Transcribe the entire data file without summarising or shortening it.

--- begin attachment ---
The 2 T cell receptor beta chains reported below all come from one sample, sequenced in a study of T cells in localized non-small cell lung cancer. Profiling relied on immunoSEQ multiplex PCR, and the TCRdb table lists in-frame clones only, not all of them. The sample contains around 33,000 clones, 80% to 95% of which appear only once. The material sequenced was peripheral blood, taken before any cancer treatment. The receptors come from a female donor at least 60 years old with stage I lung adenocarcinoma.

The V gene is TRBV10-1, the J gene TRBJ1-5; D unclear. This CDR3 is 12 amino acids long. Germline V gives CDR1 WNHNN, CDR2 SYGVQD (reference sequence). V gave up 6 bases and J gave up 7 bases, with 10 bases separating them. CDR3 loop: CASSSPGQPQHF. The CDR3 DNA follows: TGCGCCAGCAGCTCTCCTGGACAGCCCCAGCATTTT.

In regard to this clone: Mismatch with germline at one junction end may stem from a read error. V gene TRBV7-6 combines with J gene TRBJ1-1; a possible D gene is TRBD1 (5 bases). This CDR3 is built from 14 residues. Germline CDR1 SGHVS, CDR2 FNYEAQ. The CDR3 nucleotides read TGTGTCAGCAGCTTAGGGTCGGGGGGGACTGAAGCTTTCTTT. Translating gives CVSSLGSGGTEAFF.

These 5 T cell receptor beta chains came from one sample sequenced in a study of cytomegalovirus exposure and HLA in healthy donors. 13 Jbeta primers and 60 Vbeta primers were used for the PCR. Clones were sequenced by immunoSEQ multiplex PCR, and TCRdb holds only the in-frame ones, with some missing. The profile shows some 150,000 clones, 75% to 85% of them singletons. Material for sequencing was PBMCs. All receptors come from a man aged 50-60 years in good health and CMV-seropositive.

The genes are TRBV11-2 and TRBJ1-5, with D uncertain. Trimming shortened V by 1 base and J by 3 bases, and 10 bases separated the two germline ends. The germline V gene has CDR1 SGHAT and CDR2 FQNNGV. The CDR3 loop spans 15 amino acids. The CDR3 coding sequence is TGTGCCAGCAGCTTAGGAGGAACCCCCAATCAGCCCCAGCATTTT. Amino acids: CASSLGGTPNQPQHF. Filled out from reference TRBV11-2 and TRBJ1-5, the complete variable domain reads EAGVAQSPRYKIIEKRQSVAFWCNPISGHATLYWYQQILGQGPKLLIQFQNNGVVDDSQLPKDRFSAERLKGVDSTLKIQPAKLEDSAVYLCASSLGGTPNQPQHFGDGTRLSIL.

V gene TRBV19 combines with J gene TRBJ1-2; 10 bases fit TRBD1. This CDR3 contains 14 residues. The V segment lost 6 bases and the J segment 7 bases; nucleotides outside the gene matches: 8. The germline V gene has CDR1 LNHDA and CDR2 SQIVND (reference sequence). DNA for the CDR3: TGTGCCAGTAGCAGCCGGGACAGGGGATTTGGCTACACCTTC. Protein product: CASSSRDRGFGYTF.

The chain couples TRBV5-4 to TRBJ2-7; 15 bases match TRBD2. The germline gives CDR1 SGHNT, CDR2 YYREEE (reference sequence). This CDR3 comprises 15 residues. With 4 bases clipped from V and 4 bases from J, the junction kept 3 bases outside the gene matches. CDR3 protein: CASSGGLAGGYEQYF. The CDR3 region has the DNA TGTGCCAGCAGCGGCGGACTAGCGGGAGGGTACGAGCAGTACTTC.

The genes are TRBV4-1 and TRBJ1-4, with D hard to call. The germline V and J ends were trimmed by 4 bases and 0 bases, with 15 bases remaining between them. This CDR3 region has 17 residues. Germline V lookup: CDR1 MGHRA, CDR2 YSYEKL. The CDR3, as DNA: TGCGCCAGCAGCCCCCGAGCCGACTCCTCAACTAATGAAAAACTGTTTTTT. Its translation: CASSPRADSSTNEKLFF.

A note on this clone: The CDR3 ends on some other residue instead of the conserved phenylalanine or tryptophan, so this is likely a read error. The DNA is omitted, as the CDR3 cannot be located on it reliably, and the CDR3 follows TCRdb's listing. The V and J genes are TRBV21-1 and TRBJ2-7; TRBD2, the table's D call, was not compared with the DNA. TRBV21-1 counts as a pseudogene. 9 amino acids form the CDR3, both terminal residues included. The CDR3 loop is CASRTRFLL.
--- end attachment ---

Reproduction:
The 2 T cell receptor beta chains reported below all come from one sample, sequenced in a study of T cells in localized non-small cell lung cancer. Profiling relied on immunoSEQ multiplex PCR, and the TCRdb table lists in-frame clones only, not all of them. The sample contains around 33,000 clones, 80% to 95% of which appear only once. The material sequenced was peripheral blood, taken before any cancer treatment. The receptors come from a female donor at least 60 years old with stage I lung adenocarcinoma.

The V gene is TRBV10-1, the J gene TRBJ1-5; D unclear. This CDR3 is 12 amino acids long. Germline V gives CDR1 WNHNN, CDR2 SYGVQD (reference sequence). V gave up 6 bases and J gave up 7 bases, with 10 bases separating them. CDR3 loop: CASSSPGQPQHF. The CDR3 DNA follows: TGCGCCAGCAGCTCTCCTGGACAGCCCCAGCATTTT.

In regard to this clone: Mismatch with germline at one junction end may stem from a read error. V gene TRBV7-6 combines with J gene TRBJ1-1; a possible D gene is TRBD1 (5 bases). This CDR3 is built from 14 residues. Germline CDR1 SGHVS, CDR2 FNYEAQ. The CDR3 nucleotides read TGTGTCAGCAGCTTAGGGTCGGGGGGGACTGAAGCTTTCTTT. Translating gives CVSSLGSGGTEAFF.

These 5 T cell receptor beta chains came from one sample sequenced in a study of cytomegalovirus exposure and HLA in healthy donors. 13 Jbeta primers and 60 Vbeta primers were used for the PCR. Clones were sequenced by immunoSEQ multiplex PCR, and TCRdb holds only the in-frame ones, with some missing. The profile shows some 150,000 clones, 75% to 85% of them singletons. Material for sequencing was PBMCs. All receptors come from a man aged 50-60 years in good health and CMV-seropositive.

The genes are TRBV11-2 and TRBJ1-5, with D uncertain. Trimming shortened V by 1 base and J by 3 bases, and 10 bases separated the two germline ends. The germline V gene has CDR1 SGHAT and CDR2 FQNNGV. The CDR3 loop spans 15 amino acids. The CDR3 coding sequence is TGTGCCAGCAGCTTAGGAGGAACCCCCAATCAGCCCCAGCATTTT. Amino acids: CASSLGGTPNQPQHF. Filled out from reference TRBV11-2 and TRBJ1-5, the complete variable domain reads EAGVAQSPRYKIIEKRQSVAFWCNPISGHATLYWYQQILGQGPKLLIQFQNNGVVDDSQLPKDRFSAERLKGVDSTLKIQPAKLEDSAVYLCASSLGGTPNQPQHFGDGTRLSIL.

V gene TRBV19 combines with J gene TRBJ1-2; 10 bases fit TRBD1. This CDR3 contains 14 residues. The V segment lost 6 bases and the J segment 7 bases; nucleotides outside the gene matches: 8. The germline V gene has CDR1 LNHDA and CDR2 SQIVND (reference sequence). DNA for the CDR3: TGTGCCAGTAGCAGCCGGGACAGGGGATTTGGCTACACCTTC. Protein product: CASSSRDRGFGYTF.

The chain couples TRBV5-4 to TRBJ2-7; 15 bases match TRBD2. The germline gives CDR1 SGHNT, CDR2 YYREEE (reference sequence). This CDR3 comprises 15 residues. With 4 bases clipped from V and 4 bases from J, the junction kept 3 bases outside the gene matches. CDR3 protein: CASSGGLAGGYEQYF. The CDR3 region has the DNA TGTGCCAGCAGCGGCGGACTAGCGGGAGGGTACGAGCAGTACTTC.

The genes are TRBV4-1 and TRBJ1-4, with D hard to call. The germline V and J ends were trimmed by 4 bases and 0 bases, with 15 bases remaining between them. This CDR3 region has 17 residues. Germline V lookup: CDR1 MGHRA, CDR2 YSYEKL. The CDR3, as DNA: TGCGCCAGCAGCCCCCGAGCCGACTCCTCAACTAATGAAAAACTGTTTTTT. Its translation: CASSPRADSSTNEKLFF.

A note on this clone: The CDR3 ends on some other residue instead of the conserved phenylalanine or tryptophan, so this is likely a read error. The DNA is omitted, as the CDR3 cannot be located on it reliably, and the CDR3 follows TCRdb's listing. The V and J genes are TRBV21-1 and TRBJ2-7; TRBD2, the table's D call, was not compared with the DNA. TRBV21-1 counts as a pseudogene. 9 amino acids form the CDR3, both terminal residues included. The CDR3 loop is CASRTRFLL.